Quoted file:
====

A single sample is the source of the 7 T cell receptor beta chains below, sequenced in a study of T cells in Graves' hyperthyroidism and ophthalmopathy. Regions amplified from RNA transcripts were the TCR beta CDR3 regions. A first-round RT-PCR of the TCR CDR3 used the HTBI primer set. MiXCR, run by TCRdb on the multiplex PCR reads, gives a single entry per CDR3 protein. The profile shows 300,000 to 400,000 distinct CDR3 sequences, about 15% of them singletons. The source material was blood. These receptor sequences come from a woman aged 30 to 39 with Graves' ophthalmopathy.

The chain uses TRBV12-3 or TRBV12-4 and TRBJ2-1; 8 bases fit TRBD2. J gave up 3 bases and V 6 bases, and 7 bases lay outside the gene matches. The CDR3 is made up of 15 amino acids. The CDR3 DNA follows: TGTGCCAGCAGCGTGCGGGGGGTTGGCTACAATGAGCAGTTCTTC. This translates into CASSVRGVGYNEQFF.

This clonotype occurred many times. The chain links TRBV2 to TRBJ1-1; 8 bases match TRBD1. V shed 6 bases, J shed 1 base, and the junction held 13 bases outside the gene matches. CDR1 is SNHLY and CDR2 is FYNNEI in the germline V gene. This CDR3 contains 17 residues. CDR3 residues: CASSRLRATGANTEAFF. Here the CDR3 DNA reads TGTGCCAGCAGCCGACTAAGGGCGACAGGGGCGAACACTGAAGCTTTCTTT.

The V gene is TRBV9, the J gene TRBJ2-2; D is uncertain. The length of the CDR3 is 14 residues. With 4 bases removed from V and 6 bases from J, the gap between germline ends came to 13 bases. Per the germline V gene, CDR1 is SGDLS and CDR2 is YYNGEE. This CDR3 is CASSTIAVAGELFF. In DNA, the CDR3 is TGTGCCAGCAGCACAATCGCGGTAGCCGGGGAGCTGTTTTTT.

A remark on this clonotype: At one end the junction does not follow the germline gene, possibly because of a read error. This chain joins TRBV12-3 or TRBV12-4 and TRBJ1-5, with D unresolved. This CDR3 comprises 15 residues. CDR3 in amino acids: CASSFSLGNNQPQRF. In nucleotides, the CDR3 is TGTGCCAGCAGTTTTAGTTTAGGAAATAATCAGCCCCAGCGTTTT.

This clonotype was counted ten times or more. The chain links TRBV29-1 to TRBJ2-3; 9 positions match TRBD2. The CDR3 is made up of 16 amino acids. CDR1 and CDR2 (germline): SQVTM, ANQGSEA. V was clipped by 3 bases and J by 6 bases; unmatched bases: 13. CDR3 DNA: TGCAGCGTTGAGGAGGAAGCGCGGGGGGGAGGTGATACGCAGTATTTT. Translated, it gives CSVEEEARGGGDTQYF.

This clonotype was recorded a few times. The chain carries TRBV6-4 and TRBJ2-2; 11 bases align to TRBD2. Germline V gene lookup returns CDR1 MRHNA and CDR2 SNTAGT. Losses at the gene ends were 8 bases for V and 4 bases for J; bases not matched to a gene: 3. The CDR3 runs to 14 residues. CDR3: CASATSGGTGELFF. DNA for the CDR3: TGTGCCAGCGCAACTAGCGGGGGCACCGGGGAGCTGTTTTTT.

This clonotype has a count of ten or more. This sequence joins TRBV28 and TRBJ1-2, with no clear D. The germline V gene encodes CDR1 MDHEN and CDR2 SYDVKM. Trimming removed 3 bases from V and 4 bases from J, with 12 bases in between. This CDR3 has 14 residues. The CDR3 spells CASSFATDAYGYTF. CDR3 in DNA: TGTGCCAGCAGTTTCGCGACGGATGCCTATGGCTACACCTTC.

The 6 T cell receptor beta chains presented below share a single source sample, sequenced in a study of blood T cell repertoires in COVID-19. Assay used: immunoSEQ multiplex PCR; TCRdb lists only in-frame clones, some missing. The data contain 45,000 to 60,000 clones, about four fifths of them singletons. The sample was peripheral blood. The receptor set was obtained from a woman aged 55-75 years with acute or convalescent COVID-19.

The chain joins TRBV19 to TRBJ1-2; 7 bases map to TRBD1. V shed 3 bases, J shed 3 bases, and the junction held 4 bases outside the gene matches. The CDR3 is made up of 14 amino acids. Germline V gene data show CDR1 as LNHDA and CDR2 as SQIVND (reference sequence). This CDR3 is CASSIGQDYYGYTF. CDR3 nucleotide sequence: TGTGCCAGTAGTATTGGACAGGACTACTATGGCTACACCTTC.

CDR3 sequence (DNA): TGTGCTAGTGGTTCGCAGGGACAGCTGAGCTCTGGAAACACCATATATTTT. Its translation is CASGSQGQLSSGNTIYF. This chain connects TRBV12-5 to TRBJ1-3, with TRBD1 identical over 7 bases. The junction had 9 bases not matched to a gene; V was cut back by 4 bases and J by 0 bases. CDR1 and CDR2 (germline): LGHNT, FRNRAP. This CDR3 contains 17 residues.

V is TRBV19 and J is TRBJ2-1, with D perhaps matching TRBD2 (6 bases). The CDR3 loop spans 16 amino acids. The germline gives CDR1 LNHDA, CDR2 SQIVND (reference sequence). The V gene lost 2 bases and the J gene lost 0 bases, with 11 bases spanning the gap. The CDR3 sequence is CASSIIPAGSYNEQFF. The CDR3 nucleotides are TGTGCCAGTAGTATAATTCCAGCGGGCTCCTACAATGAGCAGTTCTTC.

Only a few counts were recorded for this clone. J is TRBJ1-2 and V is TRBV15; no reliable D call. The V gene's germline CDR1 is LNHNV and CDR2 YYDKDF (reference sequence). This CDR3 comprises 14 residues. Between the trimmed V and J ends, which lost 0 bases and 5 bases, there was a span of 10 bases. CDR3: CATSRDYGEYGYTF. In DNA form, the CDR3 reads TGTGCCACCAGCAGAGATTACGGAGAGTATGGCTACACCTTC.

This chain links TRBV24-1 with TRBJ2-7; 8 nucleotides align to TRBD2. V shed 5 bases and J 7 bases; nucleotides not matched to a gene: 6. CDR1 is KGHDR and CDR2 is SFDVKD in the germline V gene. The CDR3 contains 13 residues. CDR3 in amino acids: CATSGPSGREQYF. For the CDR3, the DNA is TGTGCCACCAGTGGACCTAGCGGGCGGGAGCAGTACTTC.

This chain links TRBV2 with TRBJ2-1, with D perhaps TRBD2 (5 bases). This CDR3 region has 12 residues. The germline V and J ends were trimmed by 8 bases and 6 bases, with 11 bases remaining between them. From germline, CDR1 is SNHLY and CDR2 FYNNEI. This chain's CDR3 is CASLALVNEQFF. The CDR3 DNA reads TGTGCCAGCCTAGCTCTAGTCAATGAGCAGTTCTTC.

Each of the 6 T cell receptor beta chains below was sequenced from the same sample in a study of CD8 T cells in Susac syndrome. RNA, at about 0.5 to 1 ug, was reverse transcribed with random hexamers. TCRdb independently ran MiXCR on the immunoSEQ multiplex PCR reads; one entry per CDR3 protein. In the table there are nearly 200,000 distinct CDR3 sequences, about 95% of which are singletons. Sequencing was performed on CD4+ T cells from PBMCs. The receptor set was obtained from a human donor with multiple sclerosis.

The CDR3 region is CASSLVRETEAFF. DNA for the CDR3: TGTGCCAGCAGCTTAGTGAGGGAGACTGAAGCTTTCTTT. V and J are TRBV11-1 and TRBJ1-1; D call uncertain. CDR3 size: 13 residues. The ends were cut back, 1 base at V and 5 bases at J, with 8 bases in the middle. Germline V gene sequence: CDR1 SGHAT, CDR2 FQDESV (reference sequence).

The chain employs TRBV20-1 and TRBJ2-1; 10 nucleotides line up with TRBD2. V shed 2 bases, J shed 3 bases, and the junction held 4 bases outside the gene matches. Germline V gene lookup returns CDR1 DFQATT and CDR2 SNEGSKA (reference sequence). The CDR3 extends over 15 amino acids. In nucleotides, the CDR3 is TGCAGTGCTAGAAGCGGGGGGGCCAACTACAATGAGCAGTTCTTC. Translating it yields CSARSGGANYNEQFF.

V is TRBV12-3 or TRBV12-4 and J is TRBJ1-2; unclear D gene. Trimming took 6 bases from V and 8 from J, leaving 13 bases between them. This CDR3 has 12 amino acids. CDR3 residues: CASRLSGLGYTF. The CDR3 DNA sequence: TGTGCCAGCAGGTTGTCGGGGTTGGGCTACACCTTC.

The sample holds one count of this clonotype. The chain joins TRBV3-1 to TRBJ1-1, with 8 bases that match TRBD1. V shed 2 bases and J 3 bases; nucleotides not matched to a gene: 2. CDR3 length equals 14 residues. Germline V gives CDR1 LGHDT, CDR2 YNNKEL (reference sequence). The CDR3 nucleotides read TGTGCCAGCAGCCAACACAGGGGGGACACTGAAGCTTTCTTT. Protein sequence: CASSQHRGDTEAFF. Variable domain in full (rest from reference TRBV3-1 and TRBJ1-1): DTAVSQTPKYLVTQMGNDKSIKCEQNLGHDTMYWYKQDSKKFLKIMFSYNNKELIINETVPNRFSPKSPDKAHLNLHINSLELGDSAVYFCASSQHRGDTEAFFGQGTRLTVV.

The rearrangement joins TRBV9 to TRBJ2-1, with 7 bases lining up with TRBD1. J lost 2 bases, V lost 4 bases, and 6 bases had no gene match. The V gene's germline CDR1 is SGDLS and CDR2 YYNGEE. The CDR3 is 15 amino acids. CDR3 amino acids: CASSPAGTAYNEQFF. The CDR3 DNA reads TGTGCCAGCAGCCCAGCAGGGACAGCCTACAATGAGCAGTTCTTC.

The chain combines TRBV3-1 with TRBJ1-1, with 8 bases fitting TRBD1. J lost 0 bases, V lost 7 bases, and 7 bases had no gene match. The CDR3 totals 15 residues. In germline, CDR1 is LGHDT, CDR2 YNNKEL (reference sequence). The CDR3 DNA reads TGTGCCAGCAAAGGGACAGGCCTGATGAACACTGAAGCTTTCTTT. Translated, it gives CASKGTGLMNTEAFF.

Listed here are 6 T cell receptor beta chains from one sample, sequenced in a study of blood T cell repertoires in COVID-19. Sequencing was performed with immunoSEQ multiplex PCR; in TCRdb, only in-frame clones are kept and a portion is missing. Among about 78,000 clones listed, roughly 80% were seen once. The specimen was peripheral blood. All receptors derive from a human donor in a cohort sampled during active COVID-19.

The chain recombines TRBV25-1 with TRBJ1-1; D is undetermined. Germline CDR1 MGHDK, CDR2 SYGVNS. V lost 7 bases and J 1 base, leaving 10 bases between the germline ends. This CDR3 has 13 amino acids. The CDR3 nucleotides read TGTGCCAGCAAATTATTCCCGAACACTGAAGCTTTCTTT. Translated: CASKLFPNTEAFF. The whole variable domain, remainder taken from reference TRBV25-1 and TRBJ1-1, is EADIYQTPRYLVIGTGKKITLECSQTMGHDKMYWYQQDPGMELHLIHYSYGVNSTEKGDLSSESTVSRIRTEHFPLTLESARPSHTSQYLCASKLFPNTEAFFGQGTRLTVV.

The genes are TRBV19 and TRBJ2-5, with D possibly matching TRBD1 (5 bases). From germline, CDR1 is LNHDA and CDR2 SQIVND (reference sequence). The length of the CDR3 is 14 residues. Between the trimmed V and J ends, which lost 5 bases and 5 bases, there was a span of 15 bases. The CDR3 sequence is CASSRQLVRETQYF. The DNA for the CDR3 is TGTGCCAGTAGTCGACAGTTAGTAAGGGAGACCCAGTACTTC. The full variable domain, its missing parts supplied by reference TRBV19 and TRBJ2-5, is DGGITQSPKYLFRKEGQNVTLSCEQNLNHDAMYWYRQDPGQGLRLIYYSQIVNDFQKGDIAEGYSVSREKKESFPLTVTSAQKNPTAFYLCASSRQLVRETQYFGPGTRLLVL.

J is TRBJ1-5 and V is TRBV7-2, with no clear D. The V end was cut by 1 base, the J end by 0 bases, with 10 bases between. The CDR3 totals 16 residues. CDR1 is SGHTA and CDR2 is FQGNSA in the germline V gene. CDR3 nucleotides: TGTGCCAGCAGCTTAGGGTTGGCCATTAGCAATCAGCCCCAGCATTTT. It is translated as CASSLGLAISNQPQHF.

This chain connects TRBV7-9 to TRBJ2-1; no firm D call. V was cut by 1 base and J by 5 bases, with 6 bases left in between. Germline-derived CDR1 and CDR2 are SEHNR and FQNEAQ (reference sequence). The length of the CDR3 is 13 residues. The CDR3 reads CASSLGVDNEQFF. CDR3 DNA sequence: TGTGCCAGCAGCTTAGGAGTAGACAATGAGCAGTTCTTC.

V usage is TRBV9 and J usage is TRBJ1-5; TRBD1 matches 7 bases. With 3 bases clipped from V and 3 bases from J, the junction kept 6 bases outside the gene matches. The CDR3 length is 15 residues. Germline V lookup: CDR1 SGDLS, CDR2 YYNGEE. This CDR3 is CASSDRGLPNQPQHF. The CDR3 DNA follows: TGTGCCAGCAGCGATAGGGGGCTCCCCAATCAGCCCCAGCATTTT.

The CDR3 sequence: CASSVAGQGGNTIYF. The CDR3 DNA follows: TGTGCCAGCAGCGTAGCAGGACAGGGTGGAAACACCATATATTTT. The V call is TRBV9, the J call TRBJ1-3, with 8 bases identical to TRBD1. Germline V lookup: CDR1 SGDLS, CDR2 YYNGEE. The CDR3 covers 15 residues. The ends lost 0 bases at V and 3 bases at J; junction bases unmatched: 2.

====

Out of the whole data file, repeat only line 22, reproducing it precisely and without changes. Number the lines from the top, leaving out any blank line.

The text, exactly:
The chain combines TRBV3-1 with TRBJ1-1, with 8 bases fitting TRBD1. J lost 0 bases, V lost 7 bases, and 7 bases had no gene match. The CDR3 totals 15 residues. In germline, CDR1 is LGHDT, CDR2 YNNKEL (reference sequence). The CDR3 DNA reads TGTGCCAGCAAAGGGACAGGCCTGATGAACACTGAAGCTTTCTTT. Translated, it gives CASKGTGLMNTEAFF.